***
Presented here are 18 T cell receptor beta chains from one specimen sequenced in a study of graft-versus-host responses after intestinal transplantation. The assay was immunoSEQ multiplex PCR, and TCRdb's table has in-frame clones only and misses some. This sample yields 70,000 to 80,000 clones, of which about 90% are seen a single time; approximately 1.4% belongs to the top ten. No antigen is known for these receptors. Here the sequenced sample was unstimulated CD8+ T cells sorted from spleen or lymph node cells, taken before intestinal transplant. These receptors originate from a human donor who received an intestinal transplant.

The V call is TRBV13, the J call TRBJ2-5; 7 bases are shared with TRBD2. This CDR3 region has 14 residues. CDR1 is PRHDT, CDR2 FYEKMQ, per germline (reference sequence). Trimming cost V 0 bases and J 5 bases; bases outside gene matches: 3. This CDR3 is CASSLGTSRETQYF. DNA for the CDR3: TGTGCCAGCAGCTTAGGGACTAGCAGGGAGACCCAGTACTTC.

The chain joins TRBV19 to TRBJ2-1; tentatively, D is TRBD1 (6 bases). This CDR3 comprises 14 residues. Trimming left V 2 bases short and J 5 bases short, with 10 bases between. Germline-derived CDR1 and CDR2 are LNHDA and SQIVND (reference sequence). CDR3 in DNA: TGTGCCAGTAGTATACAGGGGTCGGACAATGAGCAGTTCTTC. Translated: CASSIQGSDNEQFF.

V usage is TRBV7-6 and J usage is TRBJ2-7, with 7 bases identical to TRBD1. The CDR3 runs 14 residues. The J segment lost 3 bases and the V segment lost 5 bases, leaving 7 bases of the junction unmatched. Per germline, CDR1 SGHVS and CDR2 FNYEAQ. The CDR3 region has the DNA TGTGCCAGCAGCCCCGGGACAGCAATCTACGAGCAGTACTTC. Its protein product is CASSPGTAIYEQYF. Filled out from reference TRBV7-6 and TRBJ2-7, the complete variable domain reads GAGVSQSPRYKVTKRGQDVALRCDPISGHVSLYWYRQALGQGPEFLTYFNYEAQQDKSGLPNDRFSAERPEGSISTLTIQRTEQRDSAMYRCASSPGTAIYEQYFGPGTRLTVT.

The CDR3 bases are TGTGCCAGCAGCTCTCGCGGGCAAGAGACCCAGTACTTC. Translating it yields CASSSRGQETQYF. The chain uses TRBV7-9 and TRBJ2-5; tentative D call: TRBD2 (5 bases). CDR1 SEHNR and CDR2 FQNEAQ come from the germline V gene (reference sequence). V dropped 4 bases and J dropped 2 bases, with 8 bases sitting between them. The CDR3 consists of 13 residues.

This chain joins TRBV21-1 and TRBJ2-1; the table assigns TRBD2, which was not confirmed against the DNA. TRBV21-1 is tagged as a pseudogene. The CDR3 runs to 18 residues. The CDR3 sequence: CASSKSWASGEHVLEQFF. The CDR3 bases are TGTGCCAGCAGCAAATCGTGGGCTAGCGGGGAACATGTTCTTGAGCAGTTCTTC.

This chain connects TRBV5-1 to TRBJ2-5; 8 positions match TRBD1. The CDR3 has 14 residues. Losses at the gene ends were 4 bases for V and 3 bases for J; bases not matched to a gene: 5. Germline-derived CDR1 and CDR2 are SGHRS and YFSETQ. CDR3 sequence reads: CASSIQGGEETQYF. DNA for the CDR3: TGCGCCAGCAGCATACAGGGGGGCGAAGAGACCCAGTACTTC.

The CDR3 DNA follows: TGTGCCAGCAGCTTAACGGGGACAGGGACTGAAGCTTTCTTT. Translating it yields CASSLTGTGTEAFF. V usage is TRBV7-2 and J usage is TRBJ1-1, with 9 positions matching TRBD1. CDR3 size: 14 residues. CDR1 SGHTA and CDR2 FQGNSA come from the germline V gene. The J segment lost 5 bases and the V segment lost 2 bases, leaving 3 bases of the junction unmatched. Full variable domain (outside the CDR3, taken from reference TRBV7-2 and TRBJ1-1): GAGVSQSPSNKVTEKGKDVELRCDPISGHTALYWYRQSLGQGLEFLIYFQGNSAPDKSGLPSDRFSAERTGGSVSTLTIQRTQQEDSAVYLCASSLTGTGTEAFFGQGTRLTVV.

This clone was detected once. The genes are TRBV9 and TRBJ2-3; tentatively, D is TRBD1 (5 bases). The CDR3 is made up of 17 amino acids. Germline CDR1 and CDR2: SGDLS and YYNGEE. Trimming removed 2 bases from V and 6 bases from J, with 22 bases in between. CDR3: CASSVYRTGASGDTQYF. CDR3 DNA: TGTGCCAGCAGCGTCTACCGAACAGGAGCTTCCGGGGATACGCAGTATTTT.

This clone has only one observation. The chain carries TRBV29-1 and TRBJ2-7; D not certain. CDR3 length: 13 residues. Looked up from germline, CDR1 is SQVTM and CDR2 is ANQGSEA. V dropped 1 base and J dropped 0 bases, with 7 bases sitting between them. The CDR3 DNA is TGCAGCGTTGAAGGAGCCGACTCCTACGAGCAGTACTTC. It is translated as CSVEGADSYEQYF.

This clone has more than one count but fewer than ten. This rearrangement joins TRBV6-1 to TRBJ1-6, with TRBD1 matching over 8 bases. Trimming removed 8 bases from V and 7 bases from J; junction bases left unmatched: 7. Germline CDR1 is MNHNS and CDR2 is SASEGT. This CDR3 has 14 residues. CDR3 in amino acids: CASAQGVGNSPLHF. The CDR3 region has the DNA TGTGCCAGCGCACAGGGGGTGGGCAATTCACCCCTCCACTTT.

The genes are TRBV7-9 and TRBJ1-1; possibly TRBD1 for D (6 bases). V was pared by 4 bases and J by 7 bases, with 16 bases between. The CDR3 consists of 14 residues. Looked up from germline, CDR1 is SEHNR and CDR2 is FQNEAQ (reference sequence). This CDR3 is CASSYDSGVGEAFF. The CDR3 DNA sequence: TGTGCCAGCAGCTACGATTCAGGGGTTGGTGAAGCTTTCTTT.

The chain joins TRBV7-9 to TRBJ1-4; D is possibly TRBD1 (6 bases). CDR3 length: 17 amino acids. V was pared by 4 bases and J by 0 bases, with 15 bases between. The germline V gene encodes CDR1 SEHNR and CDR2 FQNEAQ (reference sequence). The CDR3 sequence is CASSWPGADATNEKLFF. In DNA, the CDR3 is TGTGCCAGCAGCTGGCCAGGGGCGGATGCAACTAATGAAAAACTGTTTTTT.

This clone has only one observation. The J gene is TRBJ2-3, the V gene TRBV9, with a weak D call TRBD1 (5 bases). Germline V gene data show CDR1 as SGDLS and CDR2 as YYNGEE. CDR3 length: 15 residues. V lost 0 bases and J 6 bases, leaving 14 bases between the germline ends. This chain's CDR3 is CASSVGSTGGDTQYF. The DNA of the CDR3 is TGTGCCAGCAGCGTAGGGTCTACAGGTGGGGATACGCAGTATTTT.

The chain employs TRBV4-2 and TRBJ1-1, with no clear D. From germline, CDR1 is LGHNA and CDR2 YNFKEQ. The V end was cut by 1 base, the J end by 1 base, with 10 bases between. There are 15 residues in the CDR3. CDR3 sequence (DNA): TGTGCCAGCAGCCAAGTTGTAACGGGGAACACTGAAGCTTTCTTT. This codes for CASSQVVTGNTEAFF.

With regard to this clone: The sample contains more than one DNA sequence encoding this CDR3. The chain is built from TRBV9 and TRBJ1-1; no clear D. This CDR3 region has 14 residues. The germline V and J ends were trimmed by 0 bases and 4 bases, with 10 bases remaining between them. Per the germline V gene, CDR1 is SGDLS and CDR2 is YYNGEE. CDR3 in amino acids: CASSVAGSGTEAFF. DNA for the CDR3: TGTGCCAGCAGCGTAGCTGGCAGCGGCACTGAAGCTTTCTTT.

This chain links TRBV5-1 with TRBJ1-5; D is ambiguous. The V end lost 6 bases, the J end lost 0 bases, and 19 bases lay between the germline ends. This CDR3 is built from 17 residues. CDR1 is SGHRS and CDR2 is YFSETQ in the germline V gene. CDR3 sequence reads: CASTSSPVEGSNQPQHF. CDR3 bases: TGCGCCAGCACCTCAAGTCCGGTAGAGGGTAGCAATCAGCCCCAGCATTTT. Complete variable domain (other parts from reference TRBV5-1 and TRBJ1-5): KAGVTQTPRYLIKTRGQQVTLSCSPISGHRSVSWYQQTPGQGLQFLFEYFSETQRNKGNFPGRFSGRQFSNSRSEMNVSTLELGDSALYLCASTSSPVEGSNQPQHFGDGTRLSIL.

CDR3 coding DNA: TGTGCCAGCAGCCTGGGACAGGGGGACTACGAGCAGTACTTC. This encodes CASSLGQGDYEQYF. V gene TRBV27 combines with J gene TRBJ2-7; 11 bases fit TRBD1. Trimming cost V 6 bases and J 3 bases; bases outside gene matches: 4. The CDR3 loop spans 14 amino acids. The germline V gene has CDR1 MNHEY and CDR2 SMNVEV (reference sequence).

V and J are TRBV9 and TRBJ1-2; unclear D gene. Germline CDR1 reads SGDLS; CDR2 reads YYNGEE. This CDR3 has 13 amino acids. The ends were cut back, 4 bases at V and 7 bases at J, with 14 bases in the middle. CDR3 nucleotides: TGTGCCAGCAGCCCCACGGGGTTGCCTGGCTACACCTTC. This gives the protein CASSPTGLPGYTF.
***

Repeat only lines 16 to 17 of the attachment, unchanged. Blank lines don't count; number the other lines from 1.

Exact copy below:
With regard to this clone: The sample contains more than one DNA sequence encoding this CDR3. The chain is built from TRBV9 and TRBJ1-1; no clear D. This CDR3 region has 14 residues. The germline V and J ends were trimmed by 0 bases and 4 bases, with 10 bases remaining between them. Per the germline V gene, CDR1 is SGDLS and CDR2 is YYNGEE. CDR3 in amino acids: CASSVAGSGTEAFF. DNA for the CDR3: TGTGCCAGCAGCGTAGCTGGCAGCGGCACTGAAGCTTTCTTT.

This chain links TRBV5-1 with TRBJ1-5; D is ambiguous. The V end lost 6 bases, the J end lost 0 bases, and 19 bases lay between the germline ends. This CDR3 is built from 17 residues. CDR1 is SGHRS and CDR2 is YFSETQ in the germline V gene. CDR3 sequence reads: CASTSSPVEGSNQPQHF. CDR3 bases: TGCGCCAGCACCTCAAGTCCGGTAGAGGGTAGCAATCAGCCCCAGCATTTT. Complete variable domain (other parts from reference TRBV5-1 and TRBJ1-5): KAGVTQTPRYLIKTRGQQVTLSCSPISGHRSVSWYQQTPGQGLQFLFEYFSETQRNKGNFPGRFSGRQFSNSRSEMNVSTLELGDSALYLCASTSSPVEGSNQPQHFGDGTRLSIL.